Additional table 2 (see additional file 2 for additional table 2) shows the results for the gene-collapsed and pathway-collapsed data. Each causal gene was ranked in the top 10% of predictors in at least 9% of replicates (range 9–40%). However, 89%, 98%, and 98% of replicates ranked at least one causal gene in the top 1%, 5%, and 10% of all 2,889 genes, respectively. Each causal gene was in at least one causal pathway that was ranked in the top 10% of the 2,416 pathways in at least 6% of replicates (range 6–66%). Five pathways containing CVs were ranked in the top 10% of pathways in at least 50% of replicates. However, 100% of replicates ranked at least one causal pathway in the top 1% of all 2,416 pathways.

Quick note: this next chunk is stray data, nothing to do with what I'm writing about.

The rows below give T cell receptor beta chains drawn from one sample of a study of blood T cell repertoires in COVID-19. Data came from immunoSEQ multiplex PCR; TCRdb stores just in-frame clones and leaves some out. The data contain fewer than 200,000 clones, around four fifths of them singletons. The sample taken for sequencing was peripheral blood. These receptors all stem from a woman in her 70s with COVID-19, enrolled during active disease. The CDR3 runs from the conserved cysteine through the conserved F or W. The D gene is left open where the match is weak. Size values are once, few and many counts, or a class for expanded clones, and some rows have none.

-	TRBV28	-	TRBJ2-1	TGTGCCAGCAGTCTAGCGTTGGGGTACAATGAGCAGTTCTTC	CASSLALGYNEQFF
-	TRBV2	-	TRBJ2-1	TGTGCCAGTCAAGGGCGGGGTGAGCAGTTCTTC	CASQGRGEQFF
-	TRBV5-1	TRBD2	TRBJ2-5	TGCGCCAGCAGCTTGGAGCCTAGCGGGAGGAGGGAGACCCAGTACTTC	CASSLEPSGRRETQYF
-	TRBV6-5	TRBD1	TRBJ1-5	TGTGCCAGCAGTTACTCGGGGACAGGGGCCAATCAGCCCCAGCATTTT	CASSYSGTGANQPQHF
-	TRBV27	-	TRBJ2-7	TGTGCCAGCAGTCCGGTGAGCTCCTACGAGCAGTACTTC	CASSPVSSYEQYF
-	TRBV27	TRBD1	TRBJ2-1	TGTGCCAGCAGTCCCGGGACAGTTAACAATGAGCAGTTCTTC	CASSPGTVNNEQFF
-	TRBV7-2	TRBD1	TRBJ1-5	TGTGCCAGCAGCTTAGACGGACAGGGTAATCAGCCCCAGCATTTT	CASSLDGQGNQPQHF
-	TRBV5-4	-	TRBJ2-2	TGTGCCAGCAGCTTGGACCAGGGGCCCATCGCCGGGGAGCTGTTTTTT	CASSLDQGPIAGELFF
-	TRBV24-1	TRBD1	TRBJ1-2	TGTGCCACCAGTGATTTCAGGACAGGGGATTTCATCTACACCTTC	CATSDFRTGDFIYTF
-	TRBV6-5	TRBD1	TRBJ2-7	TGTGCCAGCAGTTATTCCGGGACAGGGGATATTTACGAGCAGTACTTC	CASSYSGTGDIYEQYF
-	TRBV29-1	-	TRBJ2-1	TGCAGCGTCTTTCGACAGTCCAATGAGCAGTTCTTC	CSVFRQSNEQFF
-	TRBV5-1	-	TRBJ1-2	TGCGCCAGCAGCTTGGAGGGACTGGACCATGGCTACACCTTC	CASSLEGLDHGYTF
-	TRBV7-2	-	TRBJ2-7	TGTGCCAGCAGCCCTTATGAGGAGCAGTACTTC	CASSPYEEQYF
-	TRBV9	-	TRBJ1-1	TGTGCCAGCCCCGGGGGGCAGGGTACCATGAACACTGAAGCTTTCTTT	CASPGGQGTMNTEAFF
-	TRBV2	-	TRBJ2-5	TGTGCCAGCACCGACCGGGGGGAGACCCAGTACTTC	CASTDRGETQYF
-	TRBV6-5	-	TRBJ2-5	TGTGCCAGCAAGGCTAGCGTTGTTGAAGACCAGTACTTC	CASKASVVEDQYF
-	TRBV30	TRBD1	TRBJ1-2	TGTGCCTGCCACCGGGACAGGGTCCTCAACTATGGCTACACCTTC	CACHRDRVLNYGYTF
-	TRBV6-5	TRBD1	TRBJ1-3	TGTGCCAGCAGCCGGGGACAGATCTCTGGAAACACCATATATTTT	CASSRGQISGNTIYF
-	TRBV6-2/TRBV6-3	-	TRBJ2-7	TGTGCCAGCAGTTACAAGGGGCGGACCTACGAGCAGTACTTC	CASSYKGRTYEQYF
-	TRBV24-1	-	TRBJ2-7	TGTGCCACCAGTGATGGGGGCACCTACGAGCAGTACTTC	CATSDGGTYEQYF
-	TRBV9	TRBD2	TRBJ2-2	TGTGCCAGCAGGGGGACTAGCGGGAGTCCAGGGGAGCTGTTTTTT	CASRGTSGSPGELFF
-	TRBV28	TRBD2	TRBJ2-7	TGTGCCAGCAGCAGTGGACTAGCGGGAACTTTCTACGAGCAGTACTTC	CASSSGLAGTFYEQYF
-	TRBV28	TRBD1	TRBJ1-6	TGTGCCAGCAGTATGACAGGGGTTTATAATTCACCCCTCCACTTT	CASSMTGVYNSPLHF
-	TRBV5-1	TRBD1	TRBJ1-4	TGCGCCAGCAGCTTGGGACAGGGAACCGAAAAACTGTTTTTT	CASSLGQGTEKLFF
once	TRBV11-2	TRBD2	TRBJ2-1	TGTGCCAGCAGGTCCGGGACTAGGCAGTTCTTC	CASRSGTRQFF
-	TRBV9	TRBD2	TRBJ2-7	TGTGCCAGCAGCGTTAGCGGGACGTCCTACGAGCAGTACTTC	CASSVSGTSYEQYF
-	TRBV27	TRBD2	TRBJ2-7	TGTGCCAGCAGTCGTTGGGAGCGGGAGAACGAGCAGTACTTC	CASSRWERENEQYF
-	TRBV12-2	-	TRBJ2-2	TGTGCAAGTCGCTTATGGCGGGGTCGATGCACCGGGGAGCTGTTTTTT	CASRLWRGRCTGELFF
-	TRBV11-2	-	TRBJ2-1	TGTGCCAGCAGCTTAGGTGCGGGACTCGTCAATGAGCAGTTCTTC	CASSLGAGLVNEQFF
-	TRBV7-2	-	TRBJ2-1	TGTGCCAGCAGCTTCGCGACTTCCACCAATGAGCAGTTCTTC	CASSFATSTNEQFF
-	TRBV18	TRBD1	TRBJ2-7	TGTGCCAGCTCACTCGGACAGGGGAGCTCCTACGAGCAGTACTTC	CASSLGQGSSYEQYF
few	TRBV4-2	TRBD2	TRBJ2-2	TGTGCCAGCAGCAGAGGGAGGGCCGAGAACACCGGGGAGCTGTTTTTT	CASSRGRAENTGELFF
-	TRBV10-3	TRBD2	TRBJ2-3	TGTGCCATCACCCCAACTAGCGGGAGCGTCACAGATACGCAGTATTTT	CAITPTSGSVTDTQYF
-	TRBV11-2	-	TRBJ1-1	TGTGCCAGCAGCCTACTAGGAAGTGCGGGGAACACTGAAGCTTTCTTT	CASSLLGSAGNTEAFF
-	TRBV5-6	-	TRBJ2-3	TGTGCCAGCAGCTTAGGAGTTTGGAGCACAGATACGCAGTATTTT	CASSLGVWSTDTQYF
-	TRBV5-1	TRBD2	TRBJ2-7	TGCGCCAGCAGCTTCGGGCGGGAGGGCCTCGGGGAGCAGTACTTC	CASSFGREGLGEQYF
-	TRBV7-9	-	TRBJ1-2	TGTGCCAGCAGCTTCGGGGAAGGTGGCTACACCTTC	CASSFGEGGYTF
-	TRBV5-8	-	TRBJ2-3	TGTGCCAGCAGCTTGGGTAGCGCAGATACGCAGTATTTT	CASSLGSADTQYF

Table 1 shows that for uncollapsed, gene-collapsed, and pathway-collapsed variants, a higher proportion of CVs, causal genes, or causal pathways were ranked in the top 10% of predictors in multiple replicates than was observed for their uncorrelated noncausal analogs.
We evaluated LR under different settings by changing the input predictors and the prefixed model size and structure. When both common variants and gene-collapsed variants were used as inputs, the pick rates of the CVs were low; the causal genes were included in the optimal model in a maximum 22% of replicates. When only the collapsed RVs were included (Additional table 2), the 3-trees-10-leaves modeling procedure led to a better pick rate than the 1-tree-10-leaves procedure, because it allowed different estimates for effect sizes of the logic trees. For the 3-trees-10-leaves model, 97% of replicates produced at least one optimal model containing a true CV (out of the 22 chromosomal models per replicate).